John Robbie lived at Marywell in Birse towards the end of the sixteenth century. He was married to Margaret Og, and had two daughters, Beatrix and Isobell. His wife Margaret Og had a son by a previous marriage to a man called Farquhar. It was the time when a wave of witch persecution came to Aberdeenshire. In 1563 the Scottish Parliament had decreed death for anyone practicing witchcraft or consulting with a suspected witch, and within 100 years, over 4000 people through out England and Scotland were executed for this crime. The first great epidemic of killings, and the only one to really affect the north-east of Scotland, broke out in the 1590s, touched off by the nationwide publicity of the trial of a coven of accused witches in North Berwick, whose various members confessed after In-humane torture to having attempted to bring about the King’s death.
In 1597 a coven of witches was uncovered at Lumphanan. A woman, Margaret Bean, named eight other women who had danced with her round a great stone on Craigleauch hill the Halloween before. For witches this was the traditional time for conferring with the devil and three of the women Margaret Bean named, right before she herself was burnt to death were Margaret Og Robbie and her two daughters. Margaret Og and Beatrix were brought to trial by the evidence of Robert Ross, William Ross (the farmer of Bogloch), John Ross (the minister of Lumphanan), and John Duguid, who was one of the judges as well as an accuser.
William Ross could recall several instances where Margaret Og had shown herself for a witch. About six years before she had taken her own ‘heidleas’ (head scarf) and cut it into nine pieces, which was the devil’s number. She had secretly laid these under his byre door and within the same year some ten or twelve of his cattle had died. He also recalled that, at about the same time, she had come to the Burn of Bogloch early one morning and cast water over her head. She had then taken a blanket and by her magic, drawn off all the dew on his green to her own house. Then in January 1597, when William’s wife had gone to borrow some green yarn at the house where Margaret was staying with her daughters, Margaret had refused her and had instead blown off a green ‘clew’ (bundle of yarn) in the wife’s face, “wherein she contracted a deidlie disease”. This illness, in which the victim spent half the day burning as if in a fiery furnace, the other half consuming away in a cold sweat, was a special point of witchcraft.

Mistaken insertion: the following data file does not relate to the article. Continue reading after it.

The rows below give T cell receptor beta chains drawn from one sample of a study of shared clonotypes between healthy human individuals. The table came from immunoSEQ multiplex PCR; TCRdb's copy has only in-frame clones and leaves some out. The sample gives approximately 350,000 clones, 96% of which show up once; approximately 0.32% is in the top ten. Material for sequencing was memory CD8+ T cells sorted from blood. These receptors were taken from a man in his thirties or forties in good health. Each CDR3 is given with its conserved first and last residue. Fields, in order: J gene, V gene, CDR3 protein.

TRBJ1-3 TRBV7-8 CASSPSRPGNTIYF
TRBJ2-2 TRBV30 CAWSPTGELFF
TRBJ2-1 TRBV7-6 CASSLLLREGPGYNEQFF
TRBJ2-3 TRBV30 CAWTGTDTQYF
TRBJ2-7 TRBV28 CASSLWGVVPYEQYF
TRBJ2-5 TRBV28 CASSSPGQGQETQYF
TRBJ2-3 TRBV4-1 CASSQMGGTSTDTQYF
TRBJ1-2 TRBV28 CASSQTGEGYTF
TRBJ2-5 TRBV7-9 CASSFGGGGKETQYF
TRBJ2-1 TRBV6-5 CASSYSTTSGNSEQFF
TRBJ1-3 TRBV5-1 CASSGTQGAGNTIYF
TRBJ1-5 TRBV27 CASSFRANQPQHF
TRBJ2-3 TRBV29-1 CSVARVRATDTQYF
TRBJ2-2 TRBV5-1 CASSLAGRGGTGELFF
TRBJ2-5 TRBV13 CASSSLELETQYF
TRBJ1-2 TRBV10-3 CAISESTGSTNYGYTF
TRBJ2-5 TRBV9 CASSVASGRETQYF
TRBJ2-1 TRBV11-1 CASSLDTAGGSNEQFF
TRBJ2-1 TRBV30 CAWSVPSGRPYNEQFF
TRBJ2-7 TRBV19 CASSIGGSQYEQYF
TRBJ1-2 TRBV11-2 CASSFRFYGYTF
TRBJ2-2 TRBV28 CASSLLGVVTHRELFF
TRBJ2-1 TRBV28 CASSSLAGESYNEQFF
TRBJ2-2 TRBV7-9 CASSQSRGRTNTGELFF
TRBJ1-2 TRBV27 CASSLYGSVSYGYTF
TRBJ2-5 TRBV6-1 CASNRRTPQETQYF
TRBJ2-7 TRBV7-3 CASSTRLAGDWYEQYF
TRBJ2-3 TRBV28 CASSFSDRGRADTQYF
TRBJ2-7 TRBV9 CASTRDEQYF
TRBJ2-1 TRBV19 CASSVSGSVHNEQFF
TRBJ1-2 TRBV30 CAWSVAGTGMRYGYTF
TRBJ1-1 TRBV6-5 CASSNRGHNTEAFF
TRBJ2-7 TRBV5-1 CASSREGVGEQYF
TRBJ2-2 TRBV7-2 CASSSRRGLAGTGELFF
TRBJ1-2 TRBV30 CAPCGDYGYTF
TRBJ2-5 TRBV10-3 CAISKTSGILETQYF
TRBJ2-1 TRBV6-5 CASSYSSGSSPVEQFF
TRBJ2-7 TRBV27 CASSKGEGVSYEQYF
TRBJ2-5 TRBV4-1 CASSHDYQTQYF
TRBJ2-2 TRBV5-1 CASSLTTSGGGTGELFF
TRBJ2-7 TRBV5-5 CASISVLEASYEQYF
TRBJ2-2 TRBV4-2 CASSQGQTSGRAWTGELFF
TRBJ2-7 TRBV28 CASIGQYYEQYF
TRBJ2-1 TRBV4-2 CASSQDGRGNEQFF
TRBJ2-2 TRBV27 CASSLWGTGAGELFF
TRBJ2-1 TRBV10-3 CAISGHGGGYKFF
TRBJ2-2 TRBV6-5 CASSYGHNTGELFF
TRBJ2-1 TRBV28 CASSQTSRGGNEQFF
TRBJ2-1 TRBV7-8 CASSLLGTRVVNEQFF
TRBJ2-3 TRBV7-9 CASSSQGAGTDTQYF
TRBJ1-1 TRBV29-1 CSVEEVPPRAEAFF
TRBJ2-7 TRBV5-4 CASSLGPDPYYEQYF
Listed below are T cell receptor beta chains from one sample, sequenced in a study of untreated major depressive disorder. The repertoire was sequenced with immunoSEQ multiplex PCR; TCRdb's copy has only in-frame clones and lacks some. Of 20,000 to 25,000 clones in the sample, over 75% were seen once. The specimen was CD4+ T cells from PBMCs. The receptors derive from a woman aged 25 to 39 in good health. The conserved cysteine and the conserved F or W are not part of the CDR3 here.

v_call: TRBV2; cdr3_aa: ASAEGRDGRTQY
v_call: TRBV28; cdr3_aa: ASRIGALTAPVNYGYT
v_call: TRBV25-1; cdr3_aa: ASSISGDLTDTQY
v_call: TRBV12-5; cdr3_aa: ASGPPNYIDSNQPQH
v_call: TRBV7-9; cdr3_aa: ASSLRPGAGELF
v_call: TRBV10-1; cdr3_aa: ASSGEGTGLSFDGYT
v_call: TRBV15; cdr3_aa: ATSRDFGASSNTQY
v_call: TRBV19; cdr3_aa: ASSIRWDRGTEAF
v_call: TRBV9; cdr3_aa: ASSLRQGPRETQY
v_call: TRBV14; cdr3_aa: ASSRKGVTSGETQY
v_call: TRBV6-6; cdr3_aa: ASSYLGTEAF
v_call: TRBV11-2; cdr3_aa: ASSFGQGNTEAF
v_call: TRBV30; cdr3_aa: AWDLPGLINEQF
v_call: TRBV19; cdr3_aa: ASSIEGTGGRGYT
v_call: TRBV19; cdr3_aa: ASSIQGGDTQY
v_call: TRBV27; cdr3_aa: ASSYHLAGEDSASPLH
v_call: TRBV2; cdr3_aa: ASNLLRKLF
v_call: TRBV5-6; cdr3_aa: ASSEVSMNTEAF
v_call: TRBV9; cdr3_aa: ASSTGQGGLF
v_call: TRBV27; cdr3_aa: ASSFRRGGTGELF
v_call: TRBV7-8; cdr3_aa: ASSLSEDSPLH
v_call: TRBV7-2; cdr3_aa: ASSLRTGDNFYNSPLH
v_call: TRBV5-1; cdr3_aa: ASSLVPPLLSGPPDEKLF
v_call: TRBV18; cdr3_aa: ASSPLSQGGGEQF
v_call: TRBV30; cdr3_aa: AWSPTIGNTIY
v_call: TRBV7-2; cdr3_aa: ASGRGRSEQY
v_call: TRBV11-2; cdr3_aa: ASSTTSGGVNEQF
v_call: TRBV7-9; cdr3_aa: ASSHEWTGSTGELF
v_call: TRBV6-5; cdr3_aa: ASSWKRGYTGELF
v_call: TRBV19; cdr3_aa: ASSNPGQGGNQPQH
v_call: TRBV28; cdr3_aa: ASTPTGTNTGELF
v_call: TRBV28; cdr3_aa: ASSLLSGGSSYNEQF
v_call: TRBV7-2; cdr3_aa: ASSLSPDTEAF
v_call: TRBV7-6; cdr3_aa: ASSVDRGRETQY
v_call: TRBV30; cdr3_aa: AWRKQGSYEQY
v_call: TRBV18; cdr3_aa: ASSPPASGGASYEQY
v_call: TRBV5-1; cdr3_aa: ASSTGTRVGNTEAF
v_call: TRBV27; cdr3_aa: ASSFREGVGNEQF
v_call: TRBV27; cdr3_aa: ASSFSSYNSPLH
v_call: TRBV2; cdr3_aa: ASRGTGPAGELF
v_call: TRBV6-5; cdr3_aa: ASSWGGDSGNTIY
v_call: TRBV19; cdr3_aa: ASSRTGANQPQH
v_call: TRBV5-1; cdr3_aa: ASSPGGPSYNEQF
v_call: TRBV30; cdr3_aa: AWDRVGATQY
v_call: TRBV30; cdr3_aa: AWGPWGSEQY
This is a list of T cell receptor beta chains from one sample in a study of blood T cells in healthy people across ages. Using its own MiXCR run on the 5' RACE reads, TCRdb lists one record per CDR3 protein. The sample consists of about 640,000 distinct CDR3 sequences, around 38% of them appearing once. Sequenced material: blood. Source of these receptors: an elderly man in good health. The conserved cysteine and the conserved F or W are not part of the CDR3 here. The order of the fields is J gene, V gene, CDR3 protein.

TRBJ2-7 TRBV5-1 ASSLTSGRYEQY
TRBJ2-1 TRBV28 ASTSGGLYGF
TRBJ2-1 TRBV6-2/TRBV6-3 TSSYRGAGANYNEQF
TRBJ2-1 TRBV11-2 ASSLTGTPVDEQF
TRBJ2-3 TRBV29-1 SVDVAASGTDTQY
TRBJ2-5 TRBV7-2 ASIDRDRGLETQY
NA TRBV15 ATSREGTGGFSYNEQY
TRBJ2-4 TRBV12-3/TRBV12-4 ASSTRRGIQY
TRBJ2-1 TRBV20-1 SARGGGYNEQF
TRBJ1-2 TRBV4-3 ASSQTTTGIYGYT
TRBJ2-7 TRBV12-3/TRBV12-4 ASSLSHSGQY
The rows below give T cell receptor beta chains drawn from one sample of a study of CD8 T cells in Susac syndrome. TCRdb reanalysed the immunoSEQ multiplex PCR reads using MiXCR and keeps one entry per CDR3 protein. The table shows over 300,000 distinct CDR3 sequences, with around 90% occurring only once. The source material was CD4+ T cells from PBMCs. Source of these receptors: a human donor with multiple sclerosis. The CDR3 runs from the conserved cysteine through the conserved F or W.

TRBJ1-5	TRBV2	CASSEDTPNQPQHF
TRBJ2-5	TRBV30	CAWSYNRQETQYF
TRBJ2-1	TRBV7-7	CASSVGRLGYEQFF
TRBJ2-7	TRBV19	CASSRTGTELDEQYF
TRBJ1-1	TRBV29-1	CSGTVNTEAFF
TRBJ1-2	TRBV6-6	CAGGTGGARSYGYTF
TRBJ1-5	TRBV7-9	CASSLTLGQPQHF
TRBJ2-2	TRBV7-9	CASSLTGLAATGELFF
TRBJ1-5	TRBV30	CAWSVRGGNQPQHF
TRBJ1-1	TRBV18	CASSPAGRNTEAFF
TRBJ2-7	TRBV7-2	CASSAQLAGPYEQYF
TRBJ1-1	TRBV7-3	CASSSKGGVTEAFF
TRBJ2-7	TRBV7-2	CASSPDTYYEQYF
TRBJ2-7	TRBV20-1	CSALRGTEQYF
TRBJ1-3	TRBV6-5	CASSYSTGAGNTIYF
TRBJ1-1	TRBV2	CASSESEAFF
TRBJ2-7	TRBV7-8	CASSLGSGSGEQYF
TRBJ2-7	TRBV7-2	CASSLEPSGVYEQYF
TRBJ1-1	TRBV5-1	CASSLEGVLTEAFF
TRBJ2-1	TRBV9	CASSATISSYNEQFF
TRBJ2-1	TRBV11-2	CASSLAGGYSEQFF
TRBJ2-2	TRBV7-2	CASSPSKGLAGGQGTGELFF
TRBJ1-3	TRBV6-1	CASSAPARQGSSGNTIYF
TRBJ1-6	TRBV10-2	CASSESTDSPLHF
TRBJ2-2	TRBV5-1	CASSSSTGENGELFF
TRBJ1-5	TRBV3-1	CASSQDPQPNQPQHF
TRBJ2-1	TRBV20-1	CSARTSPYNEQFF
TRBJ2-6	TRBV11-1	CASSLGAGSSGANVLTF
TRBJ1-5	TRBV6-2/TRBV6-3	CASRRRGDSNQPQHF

Archibald Schivas had also suffered it by Margaret Og’s hand. He was a burgess in Aberdeen and had caused some of Margaret’s possessions to be confiscated because of an unpaid debt. She had cursed him, telling him he would regret it, and soon afterwards he became ill for a long time with the witches sickness.
It was also recalled, by John Duguid, that Agnes Ross, the lady of Auchinhove, who had died of such a disease, had blamed it from her deathbed on Margaret and Beatrix. Twelve years before Agnes Ross had bought a shoulder of mutton off John Duguid at the Mill of Auchinhove and taken it to the house where Margaret was staying with her daughter. Agnes Ross had stayed there all night and then, when she ate some of the meat that Margaret and Beatrix had roasted, she had instantly contracted the illness and continued with it for three-quarters of a year until she died.
The Minister, whose duty it was to locate and denounce witches, added that a year before, when a cow held by her son was being served by a bull, Margaret had passed a knife back and forth across it three times to her daughter.
On the fourth of April 1597 the court found Margaret Og guilty on six points of witchcraft and she was ordered to be taken out, bound to a stake, strangled until dead and then burnt to ashes. The case against Beatrix was not so clear cut, though it was found she was “ane suspicious persone….and that scho is nocht of ane guide lyf” because she kept company with her mother. It was decided that she would be banished from Aberdeenshire for life. This was much cheaper of a verdict than execution which, judging from the amounts of money in the cost accounts, seems to have been a very expensive business.